Launched at the height of the pandemic in January 2021, the North East Innovation Lab, now part of the Newcastle upon Tyne Hospitals NHS Foundation Trust, was initially set up with a focus on accelerating the development of Covid-19 diagnostic tests.

Scientists at the lab work closely with the NHS, industry and academic partners to evaluate and validate new diagnostic tests and projects have now expanded to assess technologies for the detection of other virus and health threats such as, cancers and infectious diseases.

With access to a biobank of around 20,000 clinical samples and associated detailed metadata (data that gives information about another set of data), the team is well-placed to ‘test the tests’ for accuracy, useability and efficiency.

The Innovation Lab’s global reach sees the team engage with companies ranging from spin-outs and start-ups to international organisations from Australia, China, the USA as well as the UK.

We spoke to Dr John Tyson, Head of Lab at the North East Innovation Lab to find out more about their journey so far.

Why is Newcastle the location of the choice for life science businesses?

Newcastle has a burgeoning health and life sciences sector combined with a world-class, innovative teaching hospital trust, and we benefit hugely from being a part of it.

Based in The Biosphere, and part of the wider Newcastle Helix community, we’re co-located with other key partners in the life science and biotechnology space, such as Newcastle University. The region’s Academic Health Science Network is also located nearby.

The thriving life science community here sees strong links between NHS, local authority, academia and industry and having a dedicated life sciences quarter on Newcastle Helix, supports and harnesses connections with other like-minded businesses is a real benefit.

The city as a whole is vibrant and energetic and has great transport links within the region and to other parts of the country so we are able to connect and travel to events and meetings with ease. It’s a fantastic place to work and live.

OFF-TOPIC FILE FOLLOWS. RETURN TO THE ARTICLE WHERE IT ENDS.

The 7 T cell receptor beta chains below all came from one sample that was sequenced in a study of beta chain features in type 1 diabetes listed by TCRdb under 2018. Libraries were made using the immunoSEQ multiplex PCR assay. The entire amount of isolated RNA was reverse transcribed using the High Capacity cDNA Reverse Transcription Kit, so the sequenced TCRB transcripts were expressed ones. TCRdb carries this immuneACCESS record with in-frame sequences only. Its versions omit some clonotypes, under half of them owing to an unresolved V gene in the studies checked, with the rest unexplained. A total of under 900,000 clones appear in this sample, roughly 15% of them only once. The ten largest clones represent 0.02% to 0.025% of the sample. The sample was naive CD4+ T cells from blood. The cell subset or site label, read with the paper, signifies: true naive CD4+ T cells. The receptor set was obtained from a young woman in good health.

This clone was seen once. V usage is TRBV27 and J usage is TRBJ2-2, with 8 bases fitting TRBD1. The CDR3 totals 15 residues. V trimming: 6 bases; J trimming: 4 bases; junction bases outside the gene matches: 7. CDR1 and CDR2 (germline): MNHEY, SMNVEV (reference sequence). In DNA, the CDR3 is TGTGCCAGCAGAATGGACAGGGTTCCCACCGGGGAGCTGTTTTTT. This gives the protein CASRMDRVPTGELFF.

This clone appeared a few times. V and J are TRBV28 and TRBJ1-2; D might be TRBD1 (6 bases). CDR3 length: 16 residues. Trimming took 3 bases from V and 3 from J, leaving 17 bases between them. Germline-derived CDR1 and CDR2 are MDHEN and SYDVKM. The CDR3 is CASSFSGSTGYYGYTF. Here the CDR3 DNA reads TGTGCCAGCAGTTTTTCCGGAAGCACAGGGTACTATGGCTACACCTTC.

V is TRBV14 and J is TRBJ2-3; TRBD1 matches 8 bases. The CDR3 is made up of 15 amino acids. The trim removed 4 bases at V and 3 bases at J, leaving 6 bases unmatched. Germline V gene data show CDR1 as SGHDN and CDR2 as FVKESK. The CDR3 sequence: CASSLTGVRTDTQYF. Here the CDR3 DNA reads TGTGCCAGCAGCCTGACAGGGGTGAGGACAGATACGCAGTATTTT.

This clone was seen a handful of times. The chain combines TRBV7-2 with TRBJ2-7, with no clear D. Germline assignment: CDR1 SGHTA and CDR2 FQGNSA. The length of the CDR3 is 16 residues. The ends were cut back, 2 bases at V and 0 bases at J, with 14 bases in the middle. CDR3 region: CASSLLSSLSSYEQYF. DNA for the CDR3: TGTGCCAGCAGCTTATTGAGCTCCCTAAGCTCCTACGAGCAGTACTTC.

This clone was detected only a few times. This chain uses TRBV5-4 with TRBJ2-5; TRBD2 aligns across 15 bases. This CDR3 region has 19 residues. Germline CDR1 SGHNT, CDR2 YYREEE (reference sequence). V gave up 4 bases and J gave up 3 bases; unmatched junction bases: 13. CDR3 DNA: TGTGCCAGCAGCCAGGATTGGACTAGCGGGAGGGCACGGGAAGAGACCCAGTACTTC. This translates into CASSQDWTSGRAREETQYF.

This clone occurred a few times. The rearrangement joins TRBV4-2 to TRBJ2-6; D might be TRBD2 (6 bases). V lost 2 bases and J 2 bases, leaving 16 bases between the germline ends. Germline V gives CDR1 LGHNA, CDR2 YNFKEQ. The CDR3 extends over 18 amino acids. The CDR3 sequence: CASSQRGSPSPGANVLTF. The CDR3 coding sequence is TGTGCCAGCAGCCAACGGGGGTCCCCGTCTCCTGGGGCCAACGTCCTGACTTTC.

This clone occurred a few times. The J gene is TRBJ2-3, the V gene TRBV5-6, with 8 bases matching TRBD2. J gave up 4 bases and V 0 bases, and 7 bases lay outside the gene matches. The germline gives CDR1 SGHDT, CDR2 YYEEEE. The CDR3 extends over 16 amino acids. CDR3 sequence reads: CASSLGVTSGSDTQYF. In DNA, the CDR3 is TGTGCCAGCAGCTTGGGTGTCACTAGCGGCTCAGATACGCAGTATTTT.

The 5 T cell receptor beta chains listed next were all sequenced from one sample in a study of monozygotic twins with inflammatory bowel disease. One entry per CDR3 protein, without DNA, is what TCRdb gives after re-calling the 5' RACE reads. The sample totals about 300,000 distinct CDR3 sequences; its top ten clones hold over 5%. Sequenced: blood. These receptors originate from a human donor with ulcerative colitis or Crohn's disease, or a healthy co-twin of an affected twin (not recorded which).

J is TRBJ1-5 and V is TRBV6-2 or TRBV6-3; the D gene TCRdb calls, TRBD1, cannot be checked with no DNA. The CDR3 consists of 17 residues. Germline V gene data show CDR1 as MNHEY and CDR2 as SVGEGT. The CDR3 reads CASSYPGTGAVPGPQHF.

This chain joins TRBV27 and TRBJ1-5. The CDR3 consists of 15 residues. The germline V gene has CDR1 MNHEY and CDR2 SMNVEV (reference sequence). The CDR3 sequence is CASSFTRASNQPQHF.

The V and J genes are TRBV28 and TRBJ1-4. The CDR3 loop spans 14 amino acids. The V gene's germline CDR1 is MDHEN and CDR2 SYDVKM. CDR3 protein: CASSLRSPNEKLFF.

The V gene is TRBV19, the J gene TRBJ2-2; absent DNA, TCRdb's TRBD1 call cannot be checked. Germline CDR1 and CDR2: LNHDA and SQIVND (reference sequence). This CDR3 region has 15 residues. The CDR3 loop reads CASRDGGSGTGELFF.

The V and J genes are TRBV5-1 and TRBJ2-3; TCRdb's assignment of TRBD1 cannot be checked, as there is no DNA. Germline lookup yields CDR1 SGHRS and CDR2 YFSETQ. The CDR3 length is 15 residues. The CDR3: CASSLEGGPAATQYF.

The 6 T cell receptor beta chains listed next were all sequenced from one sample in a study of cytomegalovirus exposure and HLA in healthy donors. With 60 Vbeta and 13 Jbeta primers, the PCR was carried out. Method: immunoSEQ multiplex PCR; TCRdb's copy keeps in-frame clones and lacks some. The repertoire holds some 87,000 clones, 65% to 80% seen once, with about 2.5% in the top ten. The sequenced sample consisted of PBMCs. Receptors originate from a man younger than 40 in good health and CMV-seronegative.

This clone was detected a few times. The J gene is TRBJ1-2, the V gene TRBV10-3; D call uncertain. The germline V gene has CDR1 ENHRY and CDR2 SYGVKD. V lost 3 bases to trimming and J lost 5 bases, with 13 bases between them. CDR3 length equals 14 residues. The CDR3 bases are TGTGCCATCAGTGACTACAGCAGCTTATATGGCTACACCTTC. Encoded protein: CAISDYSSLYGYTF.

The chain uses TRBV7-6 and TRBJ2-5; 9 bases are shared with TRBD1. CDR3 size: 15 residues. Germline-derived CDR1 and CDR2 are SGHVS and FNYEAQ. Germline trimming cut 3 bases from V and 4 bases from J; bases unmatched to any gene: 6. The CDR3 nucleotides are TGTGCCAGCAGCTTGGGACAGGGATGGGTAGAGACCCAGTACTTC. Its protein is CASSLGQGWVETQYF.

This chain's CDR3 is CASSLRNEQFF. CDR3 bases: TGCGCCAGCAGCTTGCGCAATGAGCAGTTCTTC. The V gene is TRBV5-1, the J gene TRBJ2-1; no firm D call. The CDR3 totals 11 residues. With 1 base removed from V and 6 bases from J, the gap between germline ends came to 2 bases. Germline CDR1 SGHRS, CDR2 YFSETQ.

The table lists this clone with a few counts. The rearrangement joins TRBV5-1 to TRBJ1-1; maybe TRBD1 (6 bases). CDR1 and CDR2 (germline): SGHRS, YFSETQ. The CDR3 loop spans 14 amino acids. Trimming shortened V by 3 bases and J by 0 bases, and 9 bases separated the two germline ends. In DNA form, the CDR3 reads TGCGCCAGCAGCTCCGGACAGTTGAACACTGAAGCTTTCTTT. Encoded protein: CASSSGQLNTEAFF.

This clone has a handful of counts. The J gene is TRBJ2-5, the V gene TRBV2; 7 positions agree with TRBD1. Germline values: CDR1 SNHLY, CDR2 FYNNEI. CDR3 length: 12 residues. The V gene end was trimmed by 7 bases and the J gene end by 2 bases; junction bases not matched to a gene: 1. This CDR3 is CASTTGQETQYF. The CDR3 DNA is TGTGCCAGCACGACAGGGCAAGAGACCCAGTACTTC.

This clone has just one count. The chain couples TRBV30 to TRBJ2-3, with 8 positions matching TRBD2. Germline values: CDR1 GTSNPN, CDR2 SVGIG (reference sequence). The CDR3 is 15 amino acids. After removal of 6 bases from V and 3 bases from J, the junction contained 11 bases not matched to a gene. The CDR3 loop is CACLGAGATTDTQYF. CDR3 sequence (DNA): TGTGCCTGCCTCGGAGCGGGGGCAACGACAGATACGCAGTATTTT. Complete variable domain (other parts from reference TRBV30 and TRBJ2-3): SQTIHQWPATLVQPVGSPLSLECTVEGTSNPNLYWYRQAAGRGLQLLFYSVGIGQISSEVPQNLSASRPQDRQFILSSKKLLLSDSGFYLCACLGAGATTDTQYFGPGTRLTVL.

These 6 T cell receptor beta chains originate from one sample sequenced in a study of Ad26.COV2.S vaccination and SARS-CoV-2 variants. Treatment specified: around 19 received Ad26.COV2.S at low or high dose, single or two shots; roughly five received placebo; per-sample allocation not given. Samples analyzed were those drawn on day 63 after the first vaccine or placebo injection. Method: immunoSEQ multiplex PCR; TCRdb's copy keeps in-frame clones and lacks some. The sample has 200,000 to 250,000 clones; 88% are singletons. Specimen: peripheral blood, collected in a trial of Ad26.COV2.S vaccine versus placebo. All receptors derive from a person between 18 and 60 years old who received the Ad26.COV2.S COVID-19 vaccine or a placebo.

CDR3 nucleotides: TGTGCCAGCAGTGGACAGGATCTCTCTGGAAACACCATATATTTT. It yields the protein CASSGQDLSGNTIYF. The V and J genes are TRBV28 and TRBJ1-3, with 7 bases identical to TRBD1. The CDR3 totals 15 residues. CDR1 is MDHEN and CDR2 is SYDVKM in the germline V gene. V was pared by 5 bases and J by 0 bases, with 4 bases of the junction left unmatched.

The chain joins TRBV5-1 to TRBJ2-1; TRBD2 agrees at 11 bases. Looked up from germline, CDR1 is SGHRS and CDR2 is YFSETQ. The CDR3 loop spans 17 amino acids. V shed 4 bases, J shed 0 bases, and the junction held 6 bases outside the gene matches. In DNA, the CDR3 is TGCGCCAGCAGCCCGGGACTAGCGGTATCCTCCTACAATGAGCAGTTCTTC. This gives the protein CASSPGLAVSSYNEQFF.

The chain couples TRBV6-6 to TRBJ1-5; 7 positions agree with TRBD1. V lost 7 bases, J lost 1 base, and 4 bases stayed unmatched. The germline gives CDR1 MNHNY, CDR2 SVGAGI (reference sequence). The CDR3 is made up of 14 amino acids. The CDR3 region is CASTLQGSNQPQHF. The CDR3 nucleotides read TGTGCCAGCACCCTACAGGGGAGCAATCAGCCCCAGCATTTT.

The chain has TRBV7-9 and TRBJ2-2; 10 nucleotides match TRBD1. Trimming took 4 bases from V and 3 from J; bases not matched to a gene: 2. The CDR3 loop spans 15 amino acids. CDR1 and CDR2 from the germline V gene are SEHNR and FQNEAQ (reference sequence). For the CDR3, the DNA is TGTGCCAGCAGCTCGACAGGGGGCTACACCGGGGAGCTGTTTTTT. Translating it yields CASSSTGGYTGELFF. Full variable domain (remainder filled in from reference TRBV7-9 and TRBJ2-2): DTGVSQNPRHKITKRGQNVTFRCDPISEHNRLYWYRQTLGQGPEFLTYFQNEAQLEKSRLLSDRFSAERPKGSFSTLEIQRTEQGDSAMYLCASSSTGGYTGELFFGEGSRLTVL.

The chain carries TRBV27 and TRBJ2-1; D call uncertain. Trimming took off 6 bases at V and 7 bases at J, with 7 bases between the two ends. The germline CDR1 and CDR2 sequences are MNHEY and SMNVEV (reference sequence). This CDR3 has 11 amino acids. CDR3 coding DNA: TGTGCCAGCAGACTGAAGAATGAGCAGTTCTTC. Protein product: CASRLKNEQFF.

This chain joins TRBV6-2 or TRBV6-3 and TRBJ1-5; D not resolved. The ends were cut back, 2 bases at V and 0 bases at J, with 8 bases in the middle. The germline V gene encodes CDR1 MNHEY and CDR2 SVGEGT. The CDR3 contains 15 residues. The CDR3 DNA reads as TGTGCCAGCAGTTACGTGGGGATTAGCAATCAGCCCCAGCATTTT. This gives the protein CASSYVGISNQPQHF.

What were your reasons for setting up operations in The Biosphere?

The Biosphere provided a ‘lab-ready’ secure space, meaning we were able to quickly establish operations at a time of real pressure. The building was constructed specifically with the life science sector in mind, which made things easier from the start. For example, it allowed us to easily install what was required to tailor the space to our business needs.

Knowing we would be co-located with other tenants from the sector, right in the city centre also made perfect sense. We’re here with like-minded organisations who are driving forward innovation and research and we’ve already benefitted from new opportunities and connections with other tenants.

Why do you think more and more businesses are choosing Newcastle over the Golden Triangle?

The region offers better value all round! We have a skilled and experienced workforce, lots of entrepreneurs, more affordable and high-quality business accommodation, five highly rated universities with impressive graduates, plus excellent national and international transport links.

How would you describe the life science and business community in the city?

Connected, innovative, thriving, mutually-supportive and an exciting place to be! It’s completely different compared to what it was just 15 years ago in terms of the number of companies working in the sector but also the breadth of work being undertaken here – everything from diagnostics to innovative therapeutic treatments.

What do you think is driving life science sector growth here?

The need to be innovative in how we diagnose, investigate and treat disease and ill-health. The pandemic has shone a spotlight on science and, for us, it’s raised awareness of diagnostics, in particular how testing and technology can be used to identify and resolve health threats.

Newcastle has been described as an untapped market, with a growing private sector that wasn’t here 10 years ago. What is the opportunity here?

There’s real opportunity to further link up the NHS, universities and private sector to identify and tackle a whole range of health issues. We are keen to work with even more inventors and developers to make sure their products and ideas are effective, accurate and usable.

It seems more of us are now aware of how to manage our own health and wellbeing and are keen to have more information to help do this. During the pandemic people became comfortable with testing themselves for Covid and there’s an opportunity to build on that for other health and wellbeing demands.

For more information about the North East Innovation Lab visit